The adoption of data-science methods within chemical engineering is primed to revolutionize materials discovery and to accelerate developments in molecular understanding. Yet, this movement is still dominated by data and information originating from molecular modelling and simulation, or that is acquired from legacy sources (e.g. databases, literature mining) accumulating data from decades of careful experimental work. In order to advance data-driven materials developments well into the future, high-throughput experimentation (HTE) and automation throughout the complete laboratory workflow must also be developed and widely adopted to accelerate rates of experimental data production. In this talk we outline several examples and experiences showcasing how our research group is developing and adapting hardware and software infrastructure to accelerate the pace of molecular discovery in soft-matter systems for applications in health care, clean energy and materials synthesis. The talk will highlight recent research examples related to the implementation of HTE for colloidal formulation/synthesis and electrolyte design. I will also highlight significant challenges that emerge when transitioning from established ‘wet-laboratory’ practices to HTE. These relate to adapting routine experimental methods to HTE, developing new skills within the research workforce, the adoption of new data stewardship practices, financial and infrastructure obstacles, needs for autonomous data sorting/classification, algorithms for automatic modeling and analysis and many others. Conversely, I will also highlight the numerous opportunities that can emerge for enhancing virtual collaboration, enabling open data/hardware/software sharing, tackling challenging irreducible problems (e.g. optimization of complex formulations), and outlooks for the implementation of self-driving laboratories.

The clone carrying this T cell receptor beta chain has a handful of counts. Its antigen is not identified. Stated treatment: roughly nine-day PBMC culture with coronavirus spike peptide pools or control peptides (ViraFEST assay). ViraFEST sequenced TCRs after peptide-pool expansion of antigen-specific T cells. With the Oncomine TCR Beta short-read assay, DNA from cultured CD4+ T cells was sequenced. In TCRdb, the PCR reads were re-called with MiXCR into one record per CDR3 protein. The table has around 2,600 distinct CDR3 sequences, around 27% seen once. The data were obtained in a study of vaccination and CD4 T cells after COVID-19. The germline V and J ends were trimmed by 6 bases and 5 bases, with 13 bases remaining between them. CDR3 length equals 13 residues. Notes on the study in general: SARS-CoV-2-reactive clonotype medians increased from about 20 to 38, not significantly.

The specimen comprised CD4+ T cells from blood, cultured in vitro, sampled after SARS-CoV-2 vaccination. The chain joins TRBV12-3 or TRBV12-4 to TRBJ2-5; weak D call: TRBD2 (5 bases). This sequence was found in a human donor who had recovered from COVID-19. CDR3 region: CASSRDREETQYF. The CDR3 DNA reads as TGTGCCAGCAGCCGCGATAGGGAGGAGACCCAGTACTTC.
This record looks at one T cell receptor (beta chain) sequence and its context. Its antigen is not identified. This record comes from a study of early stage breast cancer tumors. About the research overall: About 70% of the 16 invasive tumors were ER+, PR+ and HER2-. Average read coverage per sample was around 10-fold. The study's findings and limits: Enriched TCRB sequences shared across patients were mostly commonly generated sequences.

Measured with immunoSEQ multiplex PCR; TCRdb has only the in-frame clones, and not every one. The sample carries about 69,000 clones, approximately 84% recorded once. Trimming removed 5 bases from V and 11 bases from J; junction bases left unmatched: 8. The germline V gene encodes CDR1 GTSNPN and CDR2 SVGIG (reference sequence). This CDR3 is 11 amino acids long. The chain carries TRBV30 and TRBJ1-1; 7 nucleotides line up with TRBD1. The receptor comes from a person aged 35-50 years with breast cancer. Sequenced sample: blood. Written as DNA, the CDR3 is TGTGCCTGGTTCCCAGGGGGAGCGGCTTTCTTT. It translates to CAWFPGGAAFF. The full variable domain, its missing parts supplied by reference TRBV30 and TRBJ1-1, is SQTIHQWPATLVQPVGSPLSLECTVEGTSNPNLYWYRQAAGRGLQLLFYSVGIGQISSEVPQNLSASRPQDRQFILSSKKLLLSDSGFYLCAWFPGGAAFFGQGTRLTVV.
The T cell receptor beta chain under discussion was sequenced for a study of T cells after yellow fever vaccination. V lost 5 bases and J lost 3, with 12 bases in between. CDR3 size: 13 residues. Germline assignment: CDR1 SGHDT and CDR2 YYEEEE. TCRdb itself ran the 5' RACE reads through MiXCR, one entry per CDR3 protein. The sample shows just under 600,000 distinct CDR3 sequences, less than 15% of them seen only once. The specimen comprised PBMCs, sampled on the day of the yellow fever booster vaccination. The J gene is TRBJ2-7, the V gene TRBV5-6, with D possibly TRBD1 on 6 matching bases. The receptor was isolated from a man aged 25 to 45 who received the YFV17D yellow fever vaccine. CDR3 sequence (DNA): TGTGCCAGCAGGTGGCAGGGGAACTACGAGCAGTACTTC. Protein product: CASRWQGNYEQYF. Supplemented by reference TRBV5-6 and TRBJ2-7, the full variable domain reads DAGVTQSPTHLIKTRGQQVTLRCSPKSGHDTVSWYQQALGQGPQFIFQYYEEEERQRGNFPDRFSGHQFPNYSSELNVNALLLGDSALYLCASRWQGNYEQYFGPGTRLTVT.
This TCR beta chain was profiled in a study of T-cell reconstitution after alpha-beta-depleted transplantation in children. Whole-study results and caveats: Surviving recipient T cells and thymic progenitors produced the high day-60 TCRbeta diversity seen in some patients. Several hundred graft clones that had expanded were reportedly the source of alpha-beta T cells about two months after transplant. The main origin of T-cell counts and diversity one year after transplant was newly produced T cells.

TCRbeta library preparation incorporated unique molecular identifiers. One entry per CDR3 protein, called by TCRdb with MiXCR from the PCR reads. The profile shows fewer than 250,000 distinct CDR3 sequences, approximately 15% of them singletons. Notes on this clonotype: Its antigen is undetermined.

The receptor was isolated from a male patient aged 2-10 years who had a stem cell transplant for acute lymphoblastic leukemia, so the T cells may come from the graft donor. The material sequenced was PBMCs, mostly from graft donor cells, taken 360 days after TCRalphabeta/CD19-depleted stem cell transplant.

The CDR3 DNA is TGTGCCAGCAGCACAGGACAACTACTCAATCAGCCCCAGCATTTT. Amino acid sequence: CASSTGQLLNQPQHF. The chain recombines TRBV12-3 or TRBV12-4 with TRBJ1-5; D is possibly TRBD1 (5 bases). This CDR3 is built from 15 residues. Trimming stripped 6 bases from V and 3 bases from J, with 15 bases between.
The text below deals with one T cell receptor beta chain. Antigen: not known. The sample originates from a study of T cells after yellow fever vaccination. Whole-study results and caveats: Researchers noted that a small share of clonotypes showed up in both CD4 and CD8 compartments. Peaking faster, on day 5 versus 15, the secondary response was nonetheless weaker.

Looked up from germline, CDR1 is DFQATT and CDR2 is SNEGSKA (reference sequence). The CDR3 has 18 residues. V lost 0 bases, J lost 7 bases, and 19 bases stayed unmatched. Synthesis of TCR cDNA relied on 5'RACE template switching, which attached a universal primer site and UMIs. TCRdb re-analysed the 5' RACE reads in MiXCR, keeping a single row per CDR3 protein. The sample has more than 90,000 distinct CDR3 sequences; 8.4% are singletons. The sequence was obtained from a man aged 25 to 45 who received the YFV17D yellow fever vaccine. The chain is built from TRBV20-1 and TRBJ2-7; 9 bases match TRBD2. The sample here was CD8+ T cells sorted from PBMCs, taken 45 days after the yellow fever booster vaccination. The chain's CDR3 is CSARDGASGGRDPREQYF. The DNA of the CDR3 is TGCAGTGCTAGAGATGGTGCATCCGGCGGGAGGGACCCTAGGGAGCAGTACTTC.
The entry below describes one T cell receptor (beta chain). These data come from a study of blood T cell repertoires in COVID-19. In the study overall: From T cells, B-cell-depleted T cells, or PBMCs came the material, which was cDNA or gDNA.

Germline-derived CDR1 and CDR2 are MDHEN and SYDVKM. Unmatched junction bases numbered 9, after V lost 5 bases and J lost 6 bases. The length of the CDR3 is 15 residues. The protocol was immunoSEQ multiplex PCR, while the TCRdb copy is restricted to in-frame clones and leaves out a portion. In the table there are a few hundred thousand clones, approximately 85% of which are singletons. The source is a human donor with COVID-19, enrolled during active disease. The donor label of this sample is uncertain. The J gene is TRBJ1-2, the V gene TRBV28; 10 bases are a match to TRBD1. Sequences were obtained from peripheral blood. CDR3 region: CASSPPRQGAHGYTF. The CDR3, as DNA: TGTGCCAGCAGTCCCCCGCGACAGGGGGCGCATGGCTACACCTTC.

Prof. Pozzo’s research interests are in the area of colloids, polymers and other soft-matter systems. Her research group focuses on controlling and manipulating materials structure for applications in health, alternative energy and separations. Her group also develops and utilizes new advanced measurement techniques based on neutron and x-ray scattering. Prof. Pozzo obtained her B.S. from the University of Puerto Rico at Mayagüez and her PhD in Chemical Engineering from Carnegie Mellon University in Pittsburgh PA. She also worked in the NIST Center for Neutron Research as a post-doctoral fellow and is currently the Weyerhaeuser Professor of Chemical Engineering at the University of Washington where she has served since 2007. In addition to her research activities, she is also dedicated to improving engineering education with course development in areas of entrepreneurship and service-oriented global engagement.
Webinar sponsored by the Department of Chemical and Biomolecular Engineering